Goby on Jighead
Nano Jig Head Wrasse
Nano Jighead
An introduction to Nano Jighead. One of my favourite LRF methods.

In LRF, ‘nano’ is a word that we’ve become fairly familiar with, predominately through a whole range nano metal jigs that have entered the fishing tackle market in recent years. I think my best explanation of ‘nano’ in this sense is, smaller than micro. Of course that doesn’t mean much if ‘micro’ doesn’t have a clear definition (which is doesn’t), but in terms of the constant evolution of Light Game tackle, first we had micro jigs which went down to around 5 grams, and then suddenly we were being presented with a load of metals between 1 and 3 grams. These gained the term ‘nano’. From Japan I think. You can see it in model names for sure.

But jig heads? I’m not entirely sure the term Nano Jighead is official. It might be. But not common. However, it’s certainly a phrase that I use when I target mini species using Jighead method with ultra light, ultra refined tackle.

What is Nano Jighead not then? Ultra light jigheads have been around for years and years. There are many options for sub 1 gram and even sub 0.5g heads. However, these are normally based on hook sizes above a number 8 for use targeting Aji (Horse Mackerel). These ultra light jig heads are particularly prominent within the Caro rig, where a controller is utilised as the main weight for casting, and the jig head weight is only there to balance a small soft-plastic lure. I’ve dabbled with these style heads tied directly, but the hook sizes are limiting.

For me, Nano Jighead is utilising jig heads of 1 gram and below with hook sizes between 10 and 16. I admit, a size 10, 1 gram jighead is hardly a breakthrough. It’s fairly common. Especially in freshwater lure angling for Perch. ‘Wasping’ if you will. But it becomes less common in the sea, and anything smaller than a size 10 I would say is a specialist piece of kit at this point in time.

So why change from your successful split shot rigs and Dropshot? I think Jighead is under-valued in UK LRF. If you look at other branches of lure fishing in the UK, tying direct is proving to be more productive and more enjoyable than previously popular methods. The flying collar rig is a good example of a traditional method that is under pressure from newer techniques and tackle.

The reason I think Jighead hasn’t been adopted particularly well here in LRF circles is the limitations in hook sizes that we’ve had available until relatively recently. Look around and it’s fairly common to see LRF anglers using size 14 and size 16 hooks on their rigs when chasing species. Of course there’s a reason for that. They’ve proved that smaller hooks increases catches and species. So of course, if you were previously attracted by Jighead and you found yourself limited to size 8 or a size 6, then of course your catches were limited compared to your proven success with the split shot rig and dropshot. That perceived impact has absolutely zero to do with Jighead as a method, and everything to do with hook size!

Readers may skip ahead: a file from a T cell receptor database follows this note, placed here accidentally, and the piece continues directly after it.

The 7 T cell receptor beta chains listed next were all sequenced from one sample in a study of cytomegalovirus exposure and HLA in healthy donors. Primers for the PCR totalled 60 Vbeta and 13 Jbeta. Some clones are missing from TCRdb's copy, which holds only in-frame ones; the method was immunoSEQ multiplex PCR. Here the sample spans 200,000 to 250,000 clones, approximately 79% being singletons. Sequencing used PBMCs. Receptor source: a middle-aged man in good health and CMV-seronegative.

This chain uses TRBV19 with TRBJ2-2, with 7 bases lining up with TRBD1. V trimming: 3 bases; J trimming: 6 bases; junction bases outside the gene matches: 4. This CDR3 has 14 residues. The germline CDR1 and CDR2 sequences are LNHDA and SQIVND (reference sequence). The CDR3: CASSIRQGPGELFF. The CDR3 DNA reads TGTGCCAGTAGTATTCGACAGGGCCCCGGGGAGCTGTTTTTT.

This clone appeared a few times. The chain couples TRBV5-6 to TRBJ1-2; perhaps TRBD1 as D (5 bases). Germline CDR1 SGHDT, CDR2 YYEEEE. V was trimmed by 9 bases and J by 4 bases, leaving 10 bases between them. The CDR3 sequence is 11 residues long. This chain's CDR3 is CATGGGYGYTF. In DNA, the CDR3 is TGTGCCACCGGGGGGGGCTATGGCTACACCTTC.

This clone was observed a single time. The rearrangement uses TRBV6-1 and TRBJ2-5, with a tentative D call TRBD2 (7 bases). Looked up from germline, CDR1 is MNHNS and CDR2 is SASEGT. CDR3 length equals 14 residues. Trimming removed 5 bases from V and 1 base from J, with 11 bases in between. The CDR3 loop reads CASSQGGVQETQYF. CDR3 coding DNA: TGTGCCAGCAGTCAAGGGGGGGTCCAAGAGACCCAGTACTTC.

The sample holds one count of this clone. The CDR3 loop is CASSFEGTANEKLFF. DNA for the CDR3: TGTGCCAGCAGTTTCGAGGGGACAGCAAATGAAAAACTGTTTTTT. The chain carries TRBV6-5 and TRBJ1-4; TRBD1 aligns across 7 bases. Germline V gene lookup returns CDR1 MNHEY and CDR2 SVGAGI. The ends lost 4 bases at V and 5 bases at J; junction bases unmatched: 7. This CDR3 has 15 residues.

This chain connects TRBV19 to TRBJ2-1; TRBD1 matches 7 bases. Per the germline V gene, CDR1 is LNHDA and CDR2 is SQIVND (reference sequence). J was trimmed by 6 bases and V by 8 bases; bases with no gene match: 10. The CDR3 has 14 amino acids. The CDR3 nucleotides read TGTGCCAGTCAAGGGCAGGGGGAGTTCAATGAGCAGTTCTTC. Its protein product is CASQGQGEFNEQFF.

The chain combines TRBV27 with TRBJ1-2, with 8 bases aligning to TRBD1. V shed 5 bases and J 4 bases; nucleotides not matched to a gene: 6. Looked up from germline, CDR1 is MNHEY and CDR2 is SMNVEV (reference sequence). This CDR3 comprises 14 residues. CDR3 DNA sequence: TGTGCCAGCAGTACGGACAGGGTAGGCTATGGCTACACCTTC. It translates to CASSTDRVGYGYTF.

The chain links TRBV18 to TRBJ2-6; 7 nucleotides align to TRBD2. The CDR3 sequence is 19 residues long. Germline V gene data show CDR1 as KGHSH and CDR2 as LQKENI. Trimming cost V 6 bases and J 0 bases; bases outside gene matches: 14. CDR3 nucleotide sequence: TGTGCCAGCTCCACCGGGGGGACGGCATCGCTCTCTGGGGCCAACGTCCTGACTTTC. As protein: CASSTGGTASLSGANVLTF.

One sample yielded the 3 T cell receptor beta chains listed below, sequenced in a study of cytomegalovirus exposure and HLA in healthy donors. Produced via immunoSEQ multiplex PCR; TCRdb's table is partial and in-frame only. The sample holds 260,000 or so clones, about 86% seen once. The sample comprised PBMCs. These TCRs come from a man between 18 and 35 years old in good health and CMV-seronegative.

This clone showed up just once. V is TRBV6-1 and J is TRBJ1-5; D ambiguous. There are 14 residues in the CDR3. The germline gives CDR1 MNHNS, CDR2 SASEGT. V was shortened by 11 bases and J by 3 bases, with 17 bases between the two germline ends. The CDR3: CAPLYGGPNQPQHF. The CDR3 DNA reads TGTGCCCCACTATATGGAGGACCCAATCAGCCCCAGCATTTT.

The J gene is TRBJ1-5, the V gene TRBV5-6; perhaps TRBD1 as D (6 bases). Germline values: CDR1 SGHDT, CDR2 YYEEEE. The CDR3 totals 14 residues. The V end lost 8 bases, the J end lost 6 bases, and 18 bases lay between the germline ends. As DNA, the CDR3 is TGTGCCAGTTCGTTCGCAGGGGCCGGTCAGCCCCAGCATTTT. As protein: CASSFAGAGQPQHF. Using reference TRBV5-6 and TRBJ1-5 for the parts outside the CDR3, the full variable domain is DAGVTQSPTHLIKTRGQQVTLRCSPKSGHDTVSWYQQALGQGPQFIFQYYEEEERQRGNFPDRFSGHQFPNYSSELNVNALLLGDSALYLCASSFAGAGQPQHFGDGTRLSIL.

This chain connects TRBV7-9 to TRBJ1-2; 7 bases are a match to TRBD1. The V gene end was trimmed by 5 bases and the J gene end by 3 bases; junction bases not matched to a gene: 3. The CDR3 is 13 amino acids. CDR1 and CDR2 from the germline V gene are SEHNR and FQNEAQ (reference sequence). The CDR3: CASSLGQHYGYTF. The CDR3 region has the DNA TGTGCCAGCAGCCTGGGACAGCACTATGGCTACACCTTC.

You may be thinking at this point that a hook with a weight attached directly to it may be restrictive to mini species, compared to the other rigs I’ve mentioned that have some slack built in. Well, that would be true if I left the jig head on the bottom, expecting a fish to pick it up. But that isn’t Jighead’s strength. Jighead is an active method. To give an example, I feel like it is accepted that Dropshot is a solid method for catching small wrasse species. Something about the wrasse makes them prefer to attack prey off the bottom. DS works well for that. Where it starts to fall down is when you use unflavoured lures. If you observe fish attacking an unflavoured soft plastic, you often get a single hit. Because obviously, as soon as a fish has put a plastic lure in its mouth it knows that it is an inanimate object – unlike flavoured fake baits. The fish normally communicates this to all the other fish in the immediate area via its body language. Don’t expect too many bites from here!

This dynamic changes with one thing… Movement!

There is no tasting when you trigger the predatory instincts of a fish. It’s attack; demobilise; kill!

If you think about it, this is why we don’t see split shot rig and dropshot widely used in (sea) bass fishing – a classically predatory fish. And why would you use these static methods? Active lure fishing is exciting!!

So, try it. You can use your preferred flavoured bait on a nano jig head if it helps your confidence. But you don’t need to. You are trying to hone your skills in making an inanimate soft-plastic lure look like an injured fish fry, or fleeing shrimp, or something else, to trigger a predatory response. Use appropriately sized hooks and as we have already learned with metal jigs, you will be surprised what species you can catch.

Above all else, enjoy the ride!